Tectonic shifts: news on datum modernisation from #Locate19

By on 24 April, 2019

Three gurus of geodesy presented a comprehensive, practical session on the newest changes to Australian datums — and how to use them.

Captained by Tasmania’s Surveyor-General Michael Giudici, NSW Spatial Services’ Joel Haasdyk and Geoscience Australia’s Nicholas Brown, the datum modernisation session at #Locate19 was packed with hands-on, take-home advice for those working with datum in any capacity.

The presentations featured detailed updates on the implementation of GDA2020 and upgrades to the Australian Geospatial Reference System, coupled with practical advice for individuals and organisations, who may be at different stages in their transition.

Tasmania’s Surveyor-General Michael Giudici kicked off the presentations with an overview and background to the changes, valuable context around the upgrades to Australia’s positioning capability planned for the coming decade, in the form of space- and ground-based GNSS augmentation systems.

Giudici’s presentation focused around the issue of the web mercator dilemma — the issue of the WGS84 ‘hub’ and its ubiquity in the online mapping world, which has led to the deprecation of the EPSG code defining transformation parameters between WGS84 and GDA94.

The answer to this problem, which calls for dramatic improvements to coordinate transformations and systems for a range of GIS software and open source libraries — is a coordinated international effort, for which target funding was reached in May 2018.

On the back of the international effort, the ICSM has engaged North Road Pty Ltd to undertake the work program for the Australian effort, a project being managed by Mercury Project Solutions.

A key date highlighted by Giudici was June 30, 2020 — the date by which ANZLIC member agencies in Australian states and territories have committed to be ready to deliver and receive foundation spatial data on the GDA2020 datum. Mark your calendars, folks.

ICSM have engaged Michael Barwick from Geoscience Australia to manage review of the existing implementation plan, and GA have made communications officer Kathryn Owens available for ongoing datum and positioning communications.

Joel Haasdyk, program manager for the NSW implementation for GDA2020 was up next, with a punchy presentation outlining and explaining the key phases in the program.

2018 saw the preparation phase, while the enabling phase is in full swing in 2019, and the adoption phase beginning from Jan 1 2020, at which point we can expect to see registered survey plans on GDA2020.

Key messages from Haasdyk’s practically-focused talk included emphasising the support for both GDA94 and GDA2020 throughout the projected implementation, to support entities at all stages of the transition to GDA2020.

Walking through the circumstances in which particular tools should be used, such as the time-dependent Australian Terrestrial Reference Frame’s nature in accounting for plate motion and deformation, and circumstances in which AUSGeoid2020 should be used to calculate heights were noted carefully by the assembled crowd.

The static nature of GDA2020 was emphasised, and an illuminating background to the drivers necessitating the updates to datum, and the national adjustment process using the Plate Motion Model were outlined, followed up by hands-on illustrations of how to utilise these new products in a GIS or surveying workflow.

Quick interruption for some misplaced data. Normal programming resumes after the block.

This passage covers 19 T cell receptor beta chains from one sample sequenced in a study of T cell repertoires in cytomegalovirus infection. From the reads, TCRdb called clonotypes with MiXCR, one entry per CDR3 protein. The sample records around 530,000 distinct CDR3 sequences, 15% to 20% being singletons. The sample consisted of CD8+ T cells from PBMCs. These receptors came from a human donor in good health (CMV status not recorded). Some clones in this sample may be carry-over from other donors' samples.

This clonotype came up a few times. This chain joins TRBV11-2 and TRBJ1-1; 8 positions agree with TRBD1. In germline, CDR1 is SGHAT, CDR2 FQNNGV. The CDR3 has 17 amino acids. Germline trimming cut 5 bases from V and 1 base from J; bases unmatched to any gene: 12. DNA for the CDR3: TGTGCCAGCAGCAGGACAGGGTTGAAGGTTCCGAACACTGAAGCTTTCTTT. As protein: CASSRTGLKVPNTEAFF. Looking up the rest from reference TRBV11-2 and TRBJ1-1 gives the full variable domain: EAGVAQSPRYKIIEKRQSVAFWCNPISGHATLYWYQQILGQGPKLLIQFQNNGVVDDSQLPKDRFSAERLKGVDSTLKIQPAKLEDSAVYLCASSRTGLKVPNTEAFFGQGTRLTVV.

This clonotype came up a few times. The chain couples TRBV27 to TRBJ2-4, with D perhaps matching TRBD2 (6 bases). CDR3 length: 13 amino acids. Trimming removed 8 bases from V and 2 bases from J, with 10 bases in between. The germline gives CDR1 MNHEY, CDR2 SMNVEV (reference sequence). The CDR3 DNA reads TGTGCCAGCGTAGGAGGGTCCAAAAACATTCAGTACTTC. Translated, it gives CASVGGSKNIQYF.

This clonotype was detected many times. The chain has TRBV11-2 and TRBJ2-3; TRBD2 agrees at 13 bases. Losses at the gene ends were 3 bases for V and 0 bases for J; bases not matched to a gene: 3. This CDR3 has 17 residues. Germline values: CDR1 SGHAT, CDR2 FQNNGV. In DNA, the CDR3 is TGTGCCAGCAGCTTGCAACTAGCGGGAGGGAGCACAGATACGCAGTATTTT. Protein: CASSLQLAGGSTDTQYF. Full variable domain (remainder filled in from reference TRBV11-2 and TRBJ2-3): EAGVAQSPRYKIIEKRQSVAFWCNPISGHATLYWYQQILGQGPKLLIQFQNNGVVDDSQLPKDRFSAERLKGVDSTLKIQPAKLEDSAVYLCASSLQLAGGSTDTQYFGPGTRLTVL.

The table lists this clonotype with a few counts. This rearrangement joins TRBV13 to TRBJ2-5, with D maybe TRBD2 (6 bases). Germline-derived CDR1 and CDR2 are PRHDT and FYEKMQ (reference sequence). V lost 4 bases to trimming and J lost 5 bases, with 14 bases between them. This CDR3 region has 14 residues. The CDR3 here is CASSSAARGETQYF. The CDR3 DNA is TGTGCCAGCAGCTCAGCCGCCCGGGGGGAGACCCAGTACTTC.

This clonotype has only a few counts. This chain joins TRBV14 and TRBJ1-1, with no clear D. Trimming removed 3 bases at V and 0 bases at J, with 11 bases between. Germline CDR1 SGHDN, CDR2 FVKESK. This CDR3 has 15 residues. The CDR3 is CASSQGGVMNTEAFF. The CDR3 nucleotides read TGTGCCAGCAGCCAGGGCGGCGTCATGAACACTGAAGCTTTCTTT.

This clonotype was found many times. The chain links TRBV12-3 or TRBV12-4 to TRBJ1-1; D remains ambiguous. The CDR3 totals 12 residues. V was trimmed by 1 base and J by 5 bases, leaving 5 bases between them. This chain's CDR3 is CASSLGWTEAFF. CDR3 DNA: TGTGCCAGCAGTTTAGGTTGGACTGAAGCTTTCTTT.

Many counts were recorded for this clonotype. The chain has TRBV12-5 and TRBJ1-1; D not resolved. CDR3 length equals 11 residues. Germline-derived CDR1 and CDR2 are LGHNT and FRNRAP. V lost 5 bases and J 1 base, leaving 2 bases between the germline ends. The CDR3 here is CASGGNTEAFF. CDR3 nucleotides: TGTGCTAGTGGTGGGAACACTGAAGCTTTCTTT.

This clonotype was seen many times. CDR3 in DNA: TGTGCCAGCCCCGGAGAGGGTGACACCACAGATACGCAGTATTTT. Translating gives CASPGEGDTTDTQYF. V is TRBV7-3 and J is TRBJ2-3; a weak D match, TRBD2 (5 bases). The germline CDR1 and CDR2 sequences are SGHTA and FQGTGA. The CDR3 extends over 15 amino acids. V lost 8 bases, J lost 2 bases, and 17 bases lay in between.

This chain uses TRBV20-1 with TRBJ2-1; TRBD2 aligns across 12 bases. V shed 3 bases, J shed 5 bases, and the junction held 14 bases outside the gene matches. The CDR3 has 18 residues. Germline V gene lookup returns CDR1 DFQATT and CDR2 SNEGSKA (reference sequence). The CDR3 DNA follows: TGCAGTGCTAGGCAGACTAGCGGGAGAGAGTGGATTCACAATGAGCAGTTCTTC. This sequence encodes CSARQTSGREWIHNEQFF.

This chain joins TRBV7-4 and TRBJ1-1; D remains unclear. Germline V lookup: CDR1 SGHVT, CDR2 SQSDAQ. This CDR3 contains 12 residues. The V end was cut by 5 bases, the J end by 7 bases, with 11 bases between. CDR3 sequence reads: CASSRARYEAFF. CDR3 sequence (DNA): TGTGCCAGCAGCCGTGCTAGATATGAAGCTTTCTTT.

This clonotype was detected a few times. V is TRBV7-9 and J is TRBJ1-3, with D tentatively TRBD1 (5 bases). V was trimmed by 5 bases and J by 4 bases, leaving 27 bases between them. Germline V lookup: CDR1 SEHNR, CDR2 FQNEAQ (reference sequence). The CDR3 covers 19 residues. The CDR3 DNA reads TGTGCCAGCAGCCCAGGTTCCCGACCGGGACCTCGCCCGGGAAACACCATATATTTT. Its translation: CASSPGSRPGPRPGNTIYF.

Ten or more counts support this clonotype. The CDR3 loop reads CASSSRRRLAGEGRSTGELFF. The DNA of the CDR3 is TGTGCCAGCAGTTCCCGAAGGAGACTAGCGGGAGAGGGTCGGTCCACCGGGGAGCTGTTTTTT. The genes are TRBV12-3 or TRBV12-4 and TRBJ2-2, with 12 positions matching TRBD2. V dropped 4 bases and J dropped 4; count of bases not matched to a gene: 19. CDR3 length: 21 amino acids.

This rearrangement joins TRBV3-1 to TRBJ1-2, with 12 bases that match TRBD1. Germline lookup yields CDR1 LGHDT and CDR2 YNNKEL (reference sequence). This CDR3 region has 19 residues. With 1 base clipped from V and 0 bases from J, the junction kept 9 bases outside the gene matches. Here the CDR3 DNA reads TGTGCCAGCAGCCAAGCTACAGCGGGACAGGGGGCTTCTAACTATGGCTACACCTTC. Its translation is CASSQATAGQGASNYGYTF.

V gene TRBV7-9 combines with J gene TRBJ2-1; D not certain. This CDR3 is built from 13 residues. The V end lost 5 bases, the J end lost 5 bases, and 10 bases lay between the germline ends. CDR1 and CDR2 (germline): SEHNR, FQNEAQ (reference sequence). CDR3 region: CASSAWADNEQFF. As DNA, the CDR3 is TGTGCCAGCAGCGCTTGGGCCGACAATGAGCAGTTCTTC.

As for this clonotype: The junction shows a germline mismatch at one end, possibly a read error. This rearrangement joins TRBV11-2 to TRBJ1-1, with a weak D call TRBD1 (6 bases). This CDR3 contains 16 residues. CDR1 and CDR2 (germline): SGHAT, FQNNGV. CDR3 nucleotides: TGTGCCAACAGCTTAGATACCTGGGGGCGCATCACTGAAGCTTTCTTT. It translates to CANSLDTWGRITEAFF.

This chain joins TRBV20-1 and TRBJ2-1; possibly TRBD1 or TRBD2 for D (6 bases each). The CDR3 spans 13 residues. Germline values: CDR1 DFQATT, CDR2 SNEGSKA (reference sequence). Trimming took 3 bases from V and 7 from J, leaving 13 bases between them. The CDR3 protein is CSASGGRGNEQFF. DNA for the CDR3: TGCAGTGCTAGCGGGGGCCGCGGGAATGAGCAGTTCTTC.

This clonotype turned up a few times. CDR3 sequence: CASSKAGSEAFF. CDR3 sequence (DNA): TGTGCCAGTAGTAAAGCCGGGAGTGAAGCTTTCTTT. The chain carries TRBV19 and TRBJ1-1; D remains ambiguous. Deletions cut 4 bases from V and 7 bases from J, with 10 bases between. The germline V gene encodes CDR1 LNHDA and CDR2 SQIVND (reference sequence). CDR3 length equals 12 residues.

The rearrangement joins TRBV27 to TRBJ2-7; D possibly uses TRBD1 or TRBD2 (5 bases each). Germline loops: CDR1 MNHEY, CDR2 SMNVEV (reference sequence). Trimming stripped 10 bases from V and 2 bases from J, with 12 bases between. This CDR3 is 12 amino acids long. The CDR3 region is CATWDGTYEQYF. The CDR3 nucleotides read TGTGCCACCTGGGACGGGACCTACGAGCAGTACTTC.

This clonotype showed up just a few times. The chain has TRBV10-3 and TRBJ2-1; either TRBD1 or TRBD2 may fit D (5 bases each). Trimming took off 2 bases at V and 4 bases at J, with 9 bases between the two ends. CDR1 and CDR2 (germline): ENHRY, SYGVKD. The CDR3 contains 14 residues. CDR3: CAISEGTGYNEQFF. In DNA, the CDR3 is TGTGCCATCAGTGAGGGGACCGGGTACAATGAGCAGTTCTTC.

The portion of Mr. Haasdyk’s talk on ‘on-the-fly’ transformation from GDA94 to GDA2020 in QGIS and Esri workflows was of particular value, as was walking through the online transformation service and accessing the NTv2 transformation grids.

Rounding out the presentation were a rundown of the data infrastructure to support both GDA94 and GDA2020-based workflows, and a detailed breakdown of NSW’s adoption timeline.

Nick Brown took the podium for the final presentation of the session, a detailed analysis of the recent and impending changes to the Australian Geospatial Reference System, in preparation for national positioning accuracy of 5 to 10 centimetres.

Brown led by defining the needs for updating datums, infrastructure, models and standards by outlining key initiatives and developments that will rely on it, colossal in scope: Cadastre 2034, the 2026Agenda, Digital Earth Australia, the national positioning infrastructure and rapid uptake of BIM and Internet of Things initiatives.

The core message was that this massive program of upgrades was needed to meet the emerging needs of new users across a wide array of verticals — the uptake of geodetic data products is no longer a niche need.

Drilling down into those needs was fascinating. Emerging markets such as the autonomous transport space and contemporary location-based service demand real-time, high precision positioning services aligned to a global, time-dependent reference frame — such as those in which GNSS services operate.

In a survey of 170 respondents of height reference frame users, 70 percent needed absolute accuracy better than 5 centimetres, and 50 percent needed relative accuracy better than one centimetre.

Based on these results, a critical note is that this level of accuracy is not achievable with AUSGeoid2020, which is only capable of 6-13 centimetre accuracy — a new Australian Vertical Working Service must be employed for greater vertical accuracy, which can deliver 1-8 centimetres.

A final walkthrough on how Australian datums interact rounded out a heavyweight, pragmatic afternoon that demonstrated the rapidly increasing importance of highly accurate datums to a range of future industries — and that it is a field that Australia is becoming an emerging leader within.

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